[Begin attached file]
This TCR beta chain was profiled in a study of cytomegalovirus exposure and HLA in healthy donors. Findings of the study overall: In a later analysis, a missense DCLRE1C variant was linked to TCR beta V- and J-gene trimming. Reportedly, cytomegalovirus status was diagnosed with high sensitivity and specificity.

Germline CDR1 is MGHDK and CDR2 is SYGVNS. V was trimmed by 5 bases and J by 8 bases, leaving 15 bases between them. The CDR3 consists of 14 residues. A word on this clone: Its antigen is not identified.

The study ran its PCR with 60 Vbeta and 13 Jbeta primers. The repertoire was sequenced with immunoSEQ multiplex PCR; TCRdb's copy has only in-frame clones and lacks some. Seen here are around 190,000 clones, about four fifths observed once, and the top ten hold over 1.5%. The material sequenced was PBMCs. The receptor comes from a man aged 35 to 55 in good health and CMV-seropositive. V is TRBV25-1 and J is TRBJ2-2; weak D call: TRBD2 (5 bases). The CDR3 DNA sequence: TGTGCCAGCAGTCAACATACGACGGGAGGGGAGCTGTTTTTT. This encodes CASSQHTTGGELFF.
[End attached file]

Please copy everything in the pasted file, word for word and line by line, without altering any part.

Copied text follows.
This TCR beta chain was profiled in a study of cytomegalovirus exposure and HLA in healthy donors. Findings of the study overall: In a later analysis, a missense DCLRE1C variant was linked to TCR beta V- and J-gene trimming. Reportedly, cytomegalovirus status was diagnosed with high sensitivity and specificity.

Germline CDR1 is MGHDK and CDR2 is SYGVNS. V was trimmed by 5 bases and J by 8 bases, leaving 15 bases between them. The CDR3 consists of 14 residues. A word on this clone: Its antigen is not identified.

The study ran its PCR with 60 Vbeta and 13 Jbeta primers. The repertoire was sequenced with immunoSEQ multiplex PCR; TCRdb's copy has only in-frame clones and lacks some. Seen here are around 190,000 clones, about four fifths observed once, and the top ten hold over 1.5%. The material sequenced was PBMCs. The receptor comes from a man aged 35 to 55 in good health and CMV-seropositive. V is TRBV25-1 and J is TRBJ2-2; weak D call: TRBD2 (5 bases). The CDR3 DNA sequence: TGTGCCAGCAGTCAACATACGACGGGAGGGGAGCTGTTTTTT. This encodes CASSQHTTGGELFF.